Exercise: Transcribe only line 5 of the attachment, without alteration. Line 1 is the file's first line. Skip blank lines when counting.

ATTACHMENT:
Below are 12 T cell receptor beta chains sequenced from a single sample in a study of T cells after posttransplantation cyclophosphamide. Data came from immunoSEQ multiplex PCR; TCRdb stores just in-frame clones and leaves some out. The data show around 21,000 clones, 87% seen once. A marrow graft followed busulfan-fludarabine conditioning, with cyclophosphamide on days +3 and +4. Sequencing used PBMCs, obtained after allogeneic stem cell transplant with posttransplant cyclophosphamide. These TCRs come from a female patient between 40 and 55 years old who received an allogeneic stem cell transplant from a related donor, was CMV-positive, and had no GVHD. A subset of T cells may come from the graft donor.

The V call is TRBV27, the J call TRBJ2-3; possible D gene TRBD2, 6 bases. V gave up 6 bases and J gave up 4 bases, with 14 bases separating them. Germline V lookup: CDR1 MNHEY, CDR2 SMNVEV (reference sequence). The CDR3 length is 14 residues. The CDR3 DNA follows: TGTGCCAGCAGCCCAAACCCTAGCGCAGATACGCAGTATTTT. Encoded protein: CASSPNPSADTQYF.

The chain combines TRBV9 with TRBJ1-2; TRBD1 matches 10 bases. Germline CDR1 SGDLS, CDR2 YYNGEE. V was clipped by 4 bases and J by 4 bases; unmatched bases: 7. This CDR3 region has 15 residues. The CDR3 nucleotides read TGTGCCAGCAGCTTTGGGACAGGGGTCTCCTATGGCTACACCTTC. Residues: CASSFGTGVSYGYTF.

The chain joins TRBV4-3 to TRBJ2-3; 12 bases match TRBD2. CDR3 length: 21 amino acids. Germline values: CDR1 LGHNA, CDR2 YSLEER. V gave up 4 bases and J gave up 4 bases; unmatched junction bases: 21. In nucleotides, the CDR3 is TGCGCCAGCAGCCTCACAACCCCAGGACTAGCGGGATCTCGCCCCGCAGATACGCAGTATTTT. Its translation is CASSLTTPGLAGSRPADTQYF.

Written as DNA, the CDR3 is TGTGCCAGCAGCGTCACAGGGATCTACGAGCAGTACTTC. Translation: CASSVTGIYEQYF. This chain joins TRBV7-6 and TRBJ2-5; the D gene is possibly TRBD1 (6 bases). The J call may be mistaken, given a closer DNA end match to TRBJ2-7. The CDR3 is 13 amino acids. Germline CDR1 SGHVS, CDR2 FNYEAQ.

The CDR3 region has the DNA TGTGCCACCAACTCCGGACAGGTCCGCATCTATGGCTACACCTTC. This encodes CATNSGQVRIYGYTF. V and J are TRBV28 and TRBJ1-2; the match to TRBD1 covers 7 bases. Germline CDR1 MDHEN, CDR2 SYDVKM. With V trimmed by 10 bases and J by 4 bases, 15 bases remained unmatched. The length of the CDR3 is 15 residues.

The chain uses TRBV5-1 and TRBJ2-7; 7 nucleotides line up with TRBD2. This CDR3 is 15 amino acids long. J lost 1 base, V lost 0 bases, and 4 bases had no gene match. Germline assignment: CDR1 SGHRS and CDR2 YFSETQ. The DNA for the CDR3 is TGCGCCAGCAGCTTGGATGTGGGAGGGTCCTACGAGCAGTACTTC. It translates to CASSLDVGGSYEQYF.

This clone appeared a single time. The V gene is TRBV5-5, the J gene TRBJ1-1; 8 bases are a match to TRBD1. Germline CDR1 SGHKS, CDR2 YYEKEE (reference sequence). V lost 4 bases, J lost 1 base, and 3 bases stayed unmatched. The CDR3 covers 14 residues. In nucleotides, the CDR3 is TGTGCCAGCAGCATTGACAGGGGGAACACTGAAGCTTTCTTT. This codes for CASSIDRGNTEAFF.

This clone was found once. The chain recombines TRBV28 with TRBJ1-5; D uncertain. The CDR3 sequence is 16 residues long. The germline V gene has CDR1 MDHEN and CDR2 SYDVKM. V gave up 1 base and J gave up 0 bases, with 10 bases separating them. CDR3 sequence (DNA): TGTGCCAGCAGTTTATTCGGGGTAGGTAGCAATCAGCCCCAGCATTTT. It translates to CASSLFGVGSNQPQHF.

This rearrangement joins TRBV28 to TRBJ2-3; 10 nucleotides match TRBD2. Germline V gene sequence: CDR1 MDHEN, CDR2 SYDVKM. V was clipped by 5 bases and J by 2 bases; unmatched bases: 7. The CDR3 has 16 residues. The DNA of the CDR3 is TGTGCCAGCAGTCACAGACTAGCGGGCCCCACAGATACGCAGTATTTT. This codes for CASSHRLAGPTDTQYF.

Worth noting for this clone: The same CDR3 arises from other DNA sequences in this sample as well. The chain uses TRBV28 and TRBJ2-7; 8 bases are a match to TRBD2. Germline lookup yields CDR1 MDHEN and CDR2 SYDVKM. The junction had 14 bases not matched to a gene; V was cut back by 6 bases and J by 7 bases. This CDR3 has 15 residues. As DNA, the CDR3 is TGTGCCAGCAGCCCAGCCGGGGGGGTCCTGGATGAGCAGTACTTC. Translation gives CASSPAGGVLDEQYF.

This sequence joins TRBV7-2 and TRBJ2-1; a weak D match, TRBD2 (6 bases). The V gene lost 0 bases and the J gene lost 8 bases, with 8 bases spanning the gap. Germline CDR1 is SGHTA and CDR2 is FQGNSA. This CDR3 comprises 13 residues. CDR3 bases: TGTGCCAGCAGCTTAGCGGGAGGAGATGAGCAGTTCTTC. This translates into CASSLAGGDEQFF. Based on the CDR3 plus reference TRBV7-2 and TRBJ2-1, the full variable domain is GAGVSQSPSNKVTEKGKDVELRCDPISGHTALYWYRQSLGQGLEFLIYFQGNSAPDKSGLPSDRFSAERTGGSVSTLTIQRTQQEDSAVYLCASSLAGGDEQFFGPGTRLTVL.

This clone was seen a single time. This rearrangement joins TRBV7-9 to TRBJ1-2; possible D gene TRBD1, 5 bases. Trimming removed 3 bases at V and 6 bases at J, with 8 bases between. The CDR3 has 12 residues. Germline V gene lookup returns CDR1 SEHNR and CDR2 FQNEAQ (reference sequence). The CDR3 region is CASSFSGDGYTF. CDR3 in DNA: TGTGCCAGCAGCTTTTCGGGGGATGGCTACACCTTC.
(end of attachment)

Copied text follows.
Written as DNA, the CDR3 is TGTGCCAGCAGCGTCACAGGGATCTACGAGCAGTACTTC. Translation: CASSVTGIYEQYF. This chain joins TRBV7-6 and TRBJ2-5; the D gene is possibly TRBD1 (6 bases). The J call may be mistaken, given a closer DNA end match to TRBJ2-7. The CDR3 is 13 amino acids. Germline CDR1 SGHVS, CDR2 FNYEAQ.